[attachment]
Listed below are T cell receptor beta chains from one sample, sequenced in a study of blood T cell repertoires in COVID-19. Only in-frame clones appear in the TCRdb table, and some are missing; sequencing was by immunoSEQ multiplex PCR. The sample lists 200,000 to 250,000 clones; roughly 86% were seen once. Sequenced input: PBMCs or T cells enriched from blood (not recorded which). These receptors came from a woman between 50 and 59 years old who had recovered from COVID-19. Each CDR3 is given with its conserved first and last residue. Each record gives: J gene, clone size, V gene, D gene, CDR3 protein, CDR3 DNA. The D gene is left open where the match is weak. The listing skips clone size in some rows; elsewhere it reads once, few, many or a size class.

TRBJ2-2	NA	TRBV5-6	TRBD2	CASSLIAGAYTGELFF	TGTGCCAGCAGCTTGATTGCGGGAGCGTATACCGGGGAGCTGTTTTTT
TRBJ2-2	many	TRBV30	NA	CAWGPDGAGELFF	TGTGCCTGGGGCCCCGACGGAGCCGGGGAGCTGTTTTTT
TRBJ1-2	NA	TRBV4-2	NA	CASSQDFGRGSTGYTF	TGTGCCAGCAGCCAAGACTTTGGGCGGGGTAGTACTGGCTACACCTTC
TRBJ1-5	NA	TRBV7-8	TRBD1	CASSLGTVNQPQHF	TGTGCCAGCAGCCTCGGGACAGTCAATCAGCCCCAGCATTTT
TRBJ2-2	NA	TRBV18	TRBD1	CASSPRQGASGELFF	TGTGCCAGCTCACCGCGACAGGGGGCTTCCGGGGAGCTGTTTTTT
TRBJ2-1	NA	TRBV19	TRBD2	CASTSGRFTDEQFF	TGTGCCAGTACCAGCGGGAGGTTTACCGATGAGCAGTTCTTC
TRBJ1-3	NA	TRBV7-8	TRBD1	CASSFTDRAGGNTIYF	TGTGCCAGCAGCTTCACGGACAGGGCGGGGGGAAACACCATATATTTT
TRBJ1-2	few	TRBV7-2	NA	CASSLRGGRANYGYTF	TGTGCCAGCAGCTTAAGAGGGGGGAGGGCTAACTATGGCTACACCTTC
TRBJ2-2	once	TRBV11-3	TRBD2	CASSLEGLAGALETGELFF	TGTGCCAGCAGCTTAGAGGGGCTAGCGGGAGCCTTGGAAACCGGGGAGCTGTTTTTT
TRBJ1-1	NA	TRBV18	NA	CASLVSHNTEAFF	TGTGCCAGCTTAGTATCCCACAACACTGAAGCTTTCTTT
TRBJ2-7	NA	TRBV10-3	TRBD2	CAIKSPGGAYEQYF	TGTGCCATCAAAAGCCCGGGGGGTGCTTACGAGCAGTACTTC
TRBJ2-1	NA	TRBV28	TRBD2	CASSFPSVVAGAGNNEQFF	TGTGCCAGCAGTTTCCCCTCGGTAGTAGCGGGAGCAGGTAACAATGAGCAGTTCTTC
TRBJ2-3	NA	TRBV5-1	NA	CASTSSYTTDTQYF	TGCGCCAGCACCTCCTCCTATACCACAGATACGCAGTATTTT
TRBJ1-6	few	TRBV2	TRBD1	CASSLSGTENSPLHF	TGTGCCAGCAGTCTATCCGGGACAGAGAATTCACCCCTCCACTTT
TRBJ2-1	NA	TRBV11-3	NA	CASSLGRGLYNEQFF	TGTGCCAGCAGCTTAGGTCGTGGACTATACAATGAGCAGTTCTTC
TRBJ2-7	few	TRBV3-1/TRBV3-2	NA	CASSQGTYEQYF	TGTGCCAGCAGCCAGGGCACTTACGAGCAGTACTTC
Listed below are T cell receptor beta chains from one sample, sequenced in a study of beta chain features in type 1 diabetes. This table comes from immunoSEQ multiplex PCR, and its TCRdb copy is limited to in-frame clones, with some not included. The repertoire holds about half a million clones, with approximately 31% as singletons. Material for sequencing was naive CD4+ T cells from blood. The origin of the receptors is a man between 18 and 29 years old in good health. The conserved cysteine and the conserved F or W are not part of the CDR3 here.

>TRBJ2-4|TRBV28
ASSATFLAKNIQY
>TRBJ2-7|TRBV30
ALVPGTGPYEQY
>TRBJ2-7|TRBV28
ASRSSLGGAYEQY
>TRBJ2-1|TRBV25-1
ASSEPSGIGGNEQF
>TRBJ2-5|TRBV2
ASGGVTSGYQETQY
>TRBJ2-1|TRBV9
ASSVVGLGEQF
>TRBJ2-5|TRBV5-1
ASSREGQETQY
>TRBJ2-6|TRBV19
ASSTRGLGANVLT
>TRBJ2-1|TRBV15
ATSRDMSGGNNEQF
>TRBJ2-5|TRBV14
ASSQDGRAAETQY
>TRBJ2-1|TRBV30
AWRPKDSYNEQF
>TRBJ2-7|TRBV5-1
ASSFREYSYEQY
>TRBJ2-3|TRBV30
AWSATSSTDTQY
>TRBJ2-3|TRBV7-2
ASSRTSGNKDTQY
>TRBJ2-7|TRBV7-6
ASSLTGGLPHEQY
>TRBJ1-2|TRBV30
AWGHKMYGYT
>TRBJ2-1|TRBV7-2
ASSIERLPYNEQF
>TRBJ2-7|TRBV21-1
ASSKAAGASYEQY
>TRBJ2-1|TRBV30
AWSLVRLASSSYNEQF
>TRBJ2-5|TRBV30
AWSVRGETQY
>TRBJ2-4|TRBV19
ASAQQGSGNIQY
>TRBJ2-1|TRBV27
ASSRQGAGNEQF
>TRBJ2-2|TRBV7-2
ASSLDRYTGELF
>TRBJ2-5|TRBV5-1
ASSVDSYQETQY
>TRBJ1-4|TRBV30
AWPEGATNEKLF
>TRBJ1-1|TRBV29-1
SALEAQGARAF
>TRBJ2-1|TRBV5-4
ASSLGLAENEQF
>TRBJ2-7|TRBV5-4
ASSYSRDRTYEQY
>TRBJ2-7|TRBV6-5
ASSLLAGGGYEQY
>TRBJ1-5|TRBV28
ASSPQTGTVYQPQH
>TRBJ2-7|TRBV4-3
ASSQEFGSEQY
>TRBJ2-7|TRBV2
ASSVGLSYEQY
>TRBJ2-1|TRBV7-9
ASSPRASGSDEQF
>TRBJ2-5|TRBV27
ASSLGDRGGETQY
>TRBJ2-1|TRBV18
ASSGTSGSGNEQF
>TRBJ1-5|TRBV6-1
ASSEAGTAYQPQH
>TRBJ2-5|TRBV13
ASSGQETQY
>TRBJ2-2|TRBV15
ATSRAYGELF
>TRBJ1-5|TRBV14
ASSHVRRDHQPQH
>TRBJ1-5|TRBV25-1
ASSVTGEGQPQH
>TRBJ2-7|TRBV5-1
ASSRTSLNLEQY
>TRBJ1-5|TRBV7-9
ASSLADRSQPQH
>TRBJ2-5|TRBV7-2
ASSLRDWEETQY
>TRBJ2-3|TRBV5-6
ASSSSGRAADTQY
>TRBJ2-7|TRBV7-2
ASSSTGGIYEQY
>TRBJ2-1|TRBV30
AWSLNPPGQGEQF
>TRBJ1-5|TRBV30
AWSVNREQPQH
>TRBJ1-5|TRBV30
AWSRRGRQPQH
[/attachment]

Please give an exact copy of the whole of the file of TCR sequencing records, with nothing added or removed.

Listed below are T cell receptor beta chains from one sample, sequenced in a study of blood T cell repertoires in COVID-19. Only in-frame clones appear in the TCRdb table, and some are missing; sequencing was by immunoSEQ multiplex PCR. The sample lists 200,000 to 250,000 clones; roughly 86% were seen once. Sequenced input: PBMCs or T cells enriched from blood (not recorded which). These receptors came from a woman between 50 and 59 years old who had recovered from COVID-19. Each CDR3 is given with its conserved first and last residue. Each record gives: J gene, clone size, V gene, D gene, CDR3 protein, CDR3 DNA. The D gene is left open where the match is weak. The listing skips clone size in some rows; elsewhere it reads once, few, many or a size class.

TRBJ2-2	NA	TRBV5-6	TRBD2	CASSLIAGAYTGELFF	TGTGCCAGCAGCTTGATTGCGGGAGCGTATACCGGGGAGCTGTTTTTT
TRBJ2-2	many	TRBV30	NA	CAWGPDGAGELFF	TGTGCCTGGGGCCCCGACGGAGCCGGGGAGCTGTTTTTT
TRBJ1-2	NA	TRBV4-2	NA	CASSQDFGRGSTGYTF	TGTGCCAGCAGCCAAGACTTTGGGCGGGGTAGTACTGGCTACACCTTC
TRBJ1-5	NA	TRBV7-8	TRBD1	CASSLGTVNQPQHF	TGTGCCAGCAGCCTCGGGACAGTCAATCAGCCCCAGCATTTT
TRBJ2-2	NA	TRBV18	TRBD1	CASSPRQGASGELFF	TGTGCCAGCTCACCGCGACAGGGGGCTTCCGGGGAGCTGTTTTTT
TRBJ2-1	NA	TRBV19	TRBD2	CASTSGRFTDEQFF	TGTGCCAGTACCAGCGGGAGGTTTACCGATGAGCAGTTCTTC
TRBJ1-3	NA	TRBV7-8	TRBD1	CASSFTDRAGGNTIYF	TGTGCCAGCAGCTTCACGGACAGGGCGGGGGGAAACACCATATATTTT
TRBJ1-2	few	TRBV7-2	NA	CASSLRGGRANYGYTF	TGTGCCAGCAGCTTAAGAGGGGGGAGGGCTAACTATGGCTACACCTTC
TRBJ2-2	once	TRBV11-3	TRBD2	CASSLEGLAGALETGELFF	TGTGCCAGCAGCTTAGAGGGGCTAGCGGGAGCCTTGGAAACCGGGGAGCTGTTTTTT
TRBJ1-1	NA	TRBV18	NA	CASLVSHNTEAFF	TGTGCCAGCTTAGTATCCCACAACACTGAAGCTTTCTTT
TRBJ2-7	NA	TRBV10-3	TRBD2	CAIKSPGGAYEQYF	TGTGCCATCAAAAGCCCGGGGGGTGCTTACGAGCAGTACTTC
TRBJ2-1	NA	TRBV28	TRBD2	CASSFPSVVAGAGNNEQFF	TGTGCCAGCAGTTTCCCCTCGGTAGTAGCGGGAGCAGGTAACAATGAGCAGTTCTTC
TRBJ2-3	NA	TRBV5-1	NA	CASTSSYTTDTQYF	TGCGCCAGCACCTCCTCCTATACCACAGATACGCAGTATTTT
TRBJ1-6	few	TRBV2	TRBD1	CASSLSGTENSPLHF	TGTGCCAGCAGTCTATCCGGGACAGAGAATTCACCCCTCCACTTT
TRBJ2-1	NA	TRBV11-3	NA	CASSLGRGLYNEQFF	TGTGCCAGCAGCTTAGGTCGTGGACTATACAATGAGCAGTTCTTC
TRBJ2-7	few	TRBV3-1/TRBV3-2	NA	CASSQGTYEQYF	TGTGCCAGCAGCCAGGGCACTTACGAGCAGTACTTC
Listed below are T cell receptor beta chains from one sample, sequenced in a study of beta chain features in type 1 diabetes. This table comes from immunoSEQ multiplex PCR, and its TCRdb copy is limited to in-frame clones, with some not included. The repertoire holds about half a million clones, with approximately 31% as singletons. Material for sequencing was naive CD4+ T cells from blood. The origin of the receptors is a man between 18 and 29 years old in good health. The conserved cysteine and the conserved F or W are not part of the CDR3 here.

>TRBJ2-4|TRBV28
ASSATFLAKNIQY
>TRBJ2-7|TRBV30
ALVPGTGPYEQY
>TRBJ2-7|TRBV28
ASRSSLGGAYEQY
>TRBJ2-1|TRBV25-1
ASSEPSGIGGNEQF
>TRBJ2-5|TRBV2
ASGGVTSGYQETQY
>TRBJ2-1|TRBV9
ASSVVGLGEQF
>TRBJ2-5|TRBV5-1
ASSREGQETQY
>TRBJ2-6|TRBV19
ASSTRGLGANVLT
>TRBJ2-1|TRBV15
ATSRDMSGGNNEQF
>TRBJ2-5|TRBV14
ASSQDGRAAETQY
>TRBJ2-1|TRBV30
AWRPKDSYNEQF
>TRBJ2-7|TRBV5-1
ASSFREYSYEQY
>TRBJ2-3|TRBV30
AWSATSSTDTQY
>TRBJ2-3|TRBV7-2
ASSRTSGNKDTQY
>TRBJ2-7|TRBV7-6
ASSLTGGLPHEQY
>TRBJ1-2|TRBV30
AWGHKMYGYT
>TRBJ2-1|TRBV7-2
ASSIERLPYNEQF
>TRBJ2-7|TRBV21-1
ASSKAAGASYEQY
>TRBJ2-1|TRBV30
AWSLVRLASSSYNEQF
>TRBJ2-5|TRBV30
AWSVRGETQY
>TRBJ2-4|TRBV19
ASAQQGSGNIQY
>TRBJ2-1|TRBV27
ASSRQGAGNEQF
>TRBJ2-2|TRBV7-2
ASSLDRYTGELF
>TRBJ2-5|TRBV5-1
ASSVDSYQETQY
>TRBJ1-4|TRBV30
AWPEGATNEKLF
>TRBJ1-1|TRBV29-1
SALEAQGARAF
>TRBJ2-1|TRBV5-4
ASSLGLAENEQF
>TRBJ2-7|TRBV5-4
ASSYSRDRTYEQY
>TRBJ2-7|TRBV6-5
ASSLLAGGGYEQY
>TRBJ1-5|TRBV28
ASSPQTGTVYQPQH
>TRBJ2-7|TRBV4-3
ASSQEFGSEQY
>TRBJ2-7|TRBV2
ASSVGLSYEQY
>TRBJ2-1|TRBV7-9
ASSPRASGSDEQF
>TRBJ2-5|TRBV27
ASSLGDRGGETQY
>TRBJ2-1|TRBV18
ASSGTSGSGNEQF
>TRBJ1-5|TRBV6-1
ASSEAGTAYQPQH
>TRBJ2-5|TRBV13
ASSGQETQY
>TRBJ2-2|TRBV15
ATSRAYGELF
>TRBJ1-5|TRBV14
ASSHVRRDHQPQH
>TRBJ1-5|TRBV25-1
ASSVTGEGQPQH
>TRBJ2-7|TRBV5-1
ASSRTSLNLEQY
>TRBJ1-5|TRBV7-9
ASSLADRSQPQH
>TRBJ2-5|TRBV7-2
ASSLRDWEETQY
>TRBJ2-3|TRBV5-6
ASSSSGRAADTQY
>TRBJ2-7|TRBV7-2
ASSSTGGIYEQY
>TRBJ2-1|TRBV30
AWSLNPPGQGEQF
>TRBJ1-5|TRBV30
AWSVNREQPQH
>TRBJ1-5|TRBV30
AWSRRGRQPQH